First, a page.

Map of life expectancy at birth from Global Education Project.

Thursday, December 17, 2009

Ptolemaic economics

You are here. Whoops, no you aren't. We used to think so, but the earth is not at the center of the universe after all. Until Copernicus came along and published De revolutionibus orbium coelestium in 1543, astronomers had to reconcile their observations with a set of assumptions that happened to be false. As you can see, they had to add epicycles to the major rotations of the celestial spheres, put the center of rotation somewhere out in space rather than at the center of the earth, and in fact add more and more extra cycles and wobbles and froufrou that aren't even shown in the diagram. In addition to being bad at explaining and predicting, the Ptolemaic system was philosophically misleading. Once we understood that we aren't actually so special after all, our understanding of the very nature of existence began to change, and we experienced The Enlightenment.

Now let me make a personal statement because I tend to get some ad hominem responses about my personal qualifications whenever I say what I'm about to say. I have taken graduate economics courses at three different highly respected universities, and I had to pass qualifying examinations in economics for my Ph.D., which happens to be from Brandeis. So I know damn well how economics is taught and what is inside economics textbooks. This happens to be the same story that is generally accepted by reporters, pundits and politicians, and is bedrock in our political culture. Furthermore, classical conservatism, libertarianism, and neo-liberalism aren't just value systems: they are entirely unsustainable as coherent ideologies without faith in this self-same economic theory with which college freshmen are indoctrinated.

I say faith because economics is really more like theology than it is like science. The professor begins by enunciating a set of assumptions -- postulates, no different from assertions like "The Bible is literally true" or "God is omnipotent," for which no evidence is presented. From these assumptions, an elaborate theory is built which purports to describe reality. When, later on, it is impossible to avoid observing that the theory does not describe reality in one or another specific case, they call that a "market failure," which is supposed to be exceptional, and construct an epicycle.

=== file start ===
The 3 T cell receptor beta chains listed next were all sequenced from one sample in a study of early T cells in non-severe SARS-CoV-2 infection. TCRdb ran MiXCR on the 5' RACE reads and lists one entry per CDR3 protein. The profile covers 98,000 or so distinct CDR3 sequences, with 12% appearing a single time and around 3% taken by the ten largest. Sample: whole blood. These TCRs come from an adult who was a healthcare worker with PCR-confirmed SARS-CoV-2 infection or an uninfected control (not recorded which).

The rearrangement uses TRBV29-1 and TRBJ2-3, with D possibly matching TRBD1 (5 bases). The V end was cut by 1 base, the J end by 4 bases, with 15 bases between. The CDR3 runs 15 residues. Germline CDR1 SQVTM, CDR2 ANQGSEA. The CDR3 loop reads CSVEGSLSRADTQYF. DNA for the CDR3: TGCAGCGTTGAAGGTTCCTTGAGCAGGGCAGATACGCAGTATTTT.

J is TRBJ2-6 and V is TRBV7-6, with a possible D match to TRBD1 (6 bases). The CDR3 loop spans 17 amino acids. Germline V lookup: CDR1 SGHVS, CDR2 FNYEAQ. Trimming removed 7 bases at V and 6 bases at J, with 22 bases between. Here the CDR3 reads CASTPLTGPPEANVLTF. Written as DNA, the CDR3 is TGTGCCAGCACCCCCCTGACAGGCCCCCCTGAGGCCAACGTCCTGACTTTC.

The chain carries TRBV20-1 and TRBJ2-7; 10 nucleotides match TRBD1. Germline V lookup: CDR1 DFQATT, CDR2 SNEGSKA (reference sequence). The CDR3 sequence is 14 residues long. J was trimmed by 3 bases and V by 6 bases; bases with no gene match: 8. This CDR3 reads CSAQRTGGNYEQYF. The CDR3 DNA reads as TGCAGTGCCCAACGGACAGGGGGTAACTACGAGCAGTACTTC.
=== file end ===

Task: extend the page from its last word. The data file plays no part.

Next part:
This is not the procedure of science, which begins by observing reality and then searching for explanations of what is real. Scientific theories are built from data, not snatched out of the air. Scientists come up with new theories to explain new evidence -- e.g., the earth and planets go around the sun -- rather than trying to wrestle reality into conformity with their postulates, like theologians and economists.

Here are some of the assumptions underlying standard economic theory:

  • All costs and benefits to society are captured in transactions between buyers and sellers

  • Perfect information -- buyers know everything about the product and alternatives

  • Perfect competition

  • Consumer sovereignty – consumer choice drives demand

And a grand conclusion: “Free markets” are self-regulating and efficient.

There are more, all equally fallacious. It is not that there are exceptions to these postulates, or that they are a little bit wrong around the edges. They are always false, they have no relationship to reality. Any theory based on these assumptions is false, and the conclusion is not only false, but meaningless. One more thing: the false theory derived from these false assumptions does not, in fact, have anything to tell us about whether the outcomes from this fictitious free market are fair and just, but many economists and most politicians and pundits go from the supposed "is" -- that this fictitious "free market" is somehow the natural state of affairs or the way the world has been given to us by the creator -- to an "ought" -- that whatever outcomes it produces must be the right ones. This unmitigated nonsense lies at the very heart of our political discourse.

Next time, I will smash it all to rubble. As anyone can do.


Edwina said...

It's all wrong what you're writing.

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